This technology could be used by emergency responders. “Moreover, those same first responders might plug certain variables into an incident as it is unfolding to ‘see’ the prediction of what will happen. They could visualize where the crowds will go, how the flood will expand, where the fire might move and which people and/or facilities would be impacted,” DeLoach says. The technology could also enable first responders to practice how they respond to challenging situations such as interacting with hazardous materials. “This would allow them to manage their response much more effectively as a result—likely saving lives,” DeLoach says.
Augmented reality technology will also be of interest to architects and city planners who could create virtual cityscapes or transportation grids and then demonstrate them to their clients—a vast improvement over 2-D blueprints.
On a related note, the nation-state of Singapore has invested tens of millions of dollars into a virtual version of its city—dubbed “Virtual Singapore.” City planners have said that they plan to use the virtual replica for virtual test-bedding to model and simulate crowd dispersion to prepare for an emergency.
Cratus is working with a structural monitoring company to develop an AR-based structural integrity sensing system that it believes will become a standard for civil infrastructure applications. “This system will be a cornerstone component of smart cities by delivering structural integrity data to AR headsets,” Gunay says. The company is using wireless technology by Fujitsu Components for data delivery to the AR headset.“In the next generation system, the user experience will get even more immersive by the addition of our proprietary mesh algorithm.”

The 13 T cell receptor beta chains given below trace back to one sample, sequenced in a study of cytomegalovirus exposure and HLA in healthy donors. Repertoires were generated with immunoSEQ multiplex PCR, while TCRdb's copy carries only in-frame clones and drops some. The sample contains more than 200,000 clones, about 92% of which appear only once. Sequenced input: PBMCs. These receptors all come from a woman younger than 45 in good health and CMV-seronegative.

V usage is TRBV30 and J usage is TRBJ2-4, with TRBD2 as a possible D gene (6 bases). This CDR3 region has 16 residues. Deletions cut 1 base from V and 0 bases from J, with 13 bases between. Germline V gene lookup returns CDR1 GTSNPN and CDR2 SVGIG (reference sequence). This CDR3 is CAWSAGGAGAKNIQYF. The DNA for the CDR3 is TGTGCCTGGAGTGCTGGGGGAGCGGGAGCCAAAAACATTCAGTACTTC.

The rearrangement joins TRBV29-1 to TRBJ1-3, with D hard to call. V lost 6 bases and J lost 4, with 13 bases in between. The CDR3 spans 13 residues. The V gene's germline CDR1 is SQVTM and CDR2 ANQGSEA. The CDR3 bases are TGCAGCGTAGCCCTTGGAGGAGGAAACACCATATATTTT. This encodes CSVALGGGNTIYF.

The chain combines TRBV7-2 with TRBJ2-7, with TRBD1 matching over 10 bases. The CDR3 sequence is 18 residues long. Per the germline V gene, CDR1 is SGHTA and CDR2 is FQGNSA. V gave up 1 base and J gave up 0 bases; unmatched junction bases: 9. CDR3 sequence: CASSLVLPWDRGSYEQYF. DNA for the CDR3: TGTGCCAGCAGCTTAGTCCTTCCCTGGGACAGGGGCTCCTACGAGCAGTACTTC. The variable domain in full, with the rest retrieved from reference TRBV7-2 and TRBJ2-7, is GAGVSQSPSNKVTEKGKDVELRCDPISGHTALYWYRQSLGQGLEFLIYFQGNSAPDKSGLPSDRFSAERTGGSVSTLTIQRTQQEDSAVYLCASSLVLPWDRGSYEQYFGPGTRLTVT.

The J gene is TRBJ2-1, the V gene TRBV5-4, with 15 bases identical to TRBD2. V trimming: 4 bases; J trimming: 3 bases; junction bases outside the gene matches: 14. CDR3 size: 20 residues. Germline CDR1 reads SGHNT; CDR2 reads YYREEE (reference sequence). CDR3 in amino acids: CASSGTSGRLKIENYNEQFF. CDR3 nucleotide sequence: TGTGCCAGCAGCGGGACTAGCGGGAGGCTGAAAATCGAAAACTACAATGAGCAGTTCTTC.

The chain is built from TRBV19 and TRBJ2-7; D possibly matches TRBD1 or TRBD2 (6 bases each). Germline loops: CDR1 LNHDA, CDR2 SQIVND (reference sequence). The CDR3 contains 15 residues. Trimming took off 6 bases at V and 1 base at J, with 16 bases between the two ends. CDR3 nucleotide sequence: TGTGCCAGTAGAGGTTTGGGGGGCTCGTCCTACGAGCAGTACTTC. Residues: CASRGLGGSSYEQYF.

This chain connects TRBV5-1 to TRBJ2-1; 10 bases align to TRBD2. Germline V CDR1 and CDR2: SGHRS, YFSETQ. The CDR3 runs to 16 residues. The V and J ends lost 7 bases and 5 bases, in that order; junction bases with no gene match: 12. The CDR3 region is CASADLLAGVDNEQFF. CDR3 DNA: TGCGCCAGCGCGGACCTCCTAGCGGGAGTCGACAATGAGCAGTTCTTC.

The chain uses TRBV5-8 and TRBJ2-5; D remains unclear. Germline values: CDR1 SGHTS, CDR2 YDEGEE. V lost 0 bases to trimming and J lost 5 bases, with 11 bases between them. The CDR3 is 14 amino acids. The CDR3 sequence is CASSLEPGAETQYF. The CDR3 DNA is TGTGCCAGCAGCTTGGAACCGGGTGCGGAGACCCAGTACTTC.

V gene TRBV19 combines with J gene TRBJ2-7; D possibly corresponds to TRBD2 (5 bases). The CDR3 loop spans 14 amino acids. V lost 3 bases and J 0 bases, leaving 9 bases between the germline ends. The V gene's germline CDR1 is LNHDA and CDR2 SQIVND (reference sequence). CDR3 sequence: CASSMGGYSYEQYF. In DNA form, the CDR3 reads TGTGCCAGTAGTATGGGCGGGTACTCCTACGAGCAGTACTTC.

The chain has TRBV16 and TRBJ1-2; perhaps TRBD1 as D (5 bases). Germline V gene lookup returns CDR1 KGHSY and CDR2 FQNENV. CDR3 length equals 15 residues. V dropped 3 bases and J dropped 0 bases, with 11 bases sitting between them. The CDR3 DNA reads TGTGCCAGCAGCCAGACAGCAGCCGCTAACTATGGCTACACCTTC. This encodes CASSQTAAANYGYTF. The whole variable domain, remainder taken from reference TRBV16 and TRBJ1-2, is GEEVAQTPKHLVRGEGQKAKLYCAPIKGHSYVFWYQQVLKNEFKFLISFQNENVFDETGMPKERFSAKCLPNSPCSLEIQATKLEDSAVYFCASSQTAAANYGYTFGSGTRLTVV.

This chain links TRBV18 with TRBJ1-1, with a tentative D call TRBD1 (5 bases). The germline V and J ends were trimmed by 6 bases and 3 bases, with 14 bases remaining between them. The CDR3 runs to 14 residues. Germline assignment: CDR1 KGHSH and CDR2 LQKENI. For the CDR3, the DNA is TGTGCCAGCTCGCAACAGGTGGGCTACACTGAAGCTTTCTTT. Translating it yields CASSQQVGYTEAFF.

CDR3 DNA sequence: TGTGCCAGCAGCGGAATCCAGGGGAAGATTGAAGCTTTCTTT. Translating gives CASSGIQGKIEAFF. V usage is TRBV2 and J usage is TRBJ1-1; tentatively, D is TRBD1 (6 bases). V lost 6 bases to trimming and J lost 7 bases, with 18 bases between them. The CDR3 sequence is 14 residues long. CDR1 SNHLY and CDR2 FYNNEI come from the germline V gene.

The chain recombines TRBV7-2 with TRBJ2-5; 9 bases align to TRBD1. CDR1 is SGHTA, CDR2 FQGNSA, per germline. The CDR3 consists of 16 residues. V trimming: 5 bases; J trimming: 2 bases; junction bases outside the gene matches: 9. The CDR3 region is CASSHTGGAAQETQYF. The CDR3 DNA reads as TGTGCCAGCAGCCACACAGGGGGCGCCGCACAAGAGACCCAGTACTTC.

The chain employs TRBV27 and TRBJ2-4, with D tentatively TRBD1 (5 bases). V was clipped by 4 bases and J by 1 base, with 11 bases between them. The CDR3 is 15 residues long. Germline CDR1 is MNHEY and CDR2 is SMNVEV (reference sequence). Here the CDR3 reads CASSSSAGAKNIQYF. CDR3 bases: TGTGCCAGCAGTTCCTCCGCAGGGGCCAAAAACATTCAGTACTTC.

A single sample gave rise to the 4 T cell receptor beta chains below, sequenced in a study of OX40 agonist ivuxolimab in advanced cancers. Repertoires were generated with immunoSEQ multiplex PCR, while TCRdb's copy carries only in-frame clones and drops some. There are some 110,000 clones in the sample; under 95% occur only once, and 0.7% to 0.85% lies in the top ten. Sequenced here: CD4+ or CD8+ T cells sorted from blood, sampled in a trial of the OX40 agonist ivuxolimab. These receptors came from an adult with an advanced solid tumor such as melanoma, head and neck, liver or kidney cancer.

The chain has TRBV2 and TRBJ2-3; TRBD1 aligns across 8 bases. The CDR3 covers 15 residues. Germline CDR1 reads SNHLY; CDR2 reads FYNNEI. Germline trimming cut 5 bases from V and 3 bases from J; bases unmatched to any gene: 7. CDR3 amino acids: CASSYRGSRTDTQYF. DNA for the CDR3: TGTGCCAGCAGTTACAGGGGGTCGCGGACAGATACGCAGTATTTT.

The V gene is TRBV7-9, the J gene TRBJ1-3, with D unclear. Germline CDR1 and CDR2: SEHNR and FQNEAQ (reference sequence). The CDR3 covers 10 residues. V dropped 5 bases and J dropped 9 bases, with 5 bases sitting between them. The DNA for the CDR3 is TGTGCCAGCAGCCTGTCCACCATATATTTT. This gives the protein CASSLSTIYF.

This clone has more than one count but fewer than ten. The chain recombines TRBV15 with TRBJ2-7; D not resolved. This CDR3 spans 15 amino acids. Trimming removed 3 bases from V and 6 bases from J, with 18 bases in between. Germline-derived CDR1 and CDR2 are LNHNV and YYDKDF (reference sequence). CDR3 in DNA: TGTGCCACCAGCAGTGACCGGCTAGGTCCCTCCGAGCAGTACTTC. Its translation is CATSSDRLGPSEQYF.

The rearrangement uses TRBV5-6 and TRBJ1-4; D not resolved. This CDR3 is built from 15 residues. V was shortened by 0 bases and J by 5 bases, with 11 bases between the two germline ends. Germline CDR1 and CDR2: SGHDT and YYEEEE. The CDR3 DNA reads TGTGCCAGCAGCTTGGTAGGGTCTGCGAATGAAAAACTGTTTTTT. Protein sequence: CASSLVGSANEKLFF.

2. Cutting Inefficiency and Diagnosing Technical Problems
Augmented reality technology can increase the efficiency and productivity of industrial facilities by enabling staff to see the most pertinent sensor data in a dashboard-like view, says Zeki S. Gunay, CEO of Cratus Technology Inc., a sensor-centric IoT product development company. “We are connecting as many sensors as we can together, extracting data from them, and, depending on the context, displaying what is the most user-friendly, most efficient, and most applicable,” he says. Its BlueBrain platform is capable of collecting data from hundreds of combinations of sensors and transmit that data in real time to augmented reality or virtual reality headsets.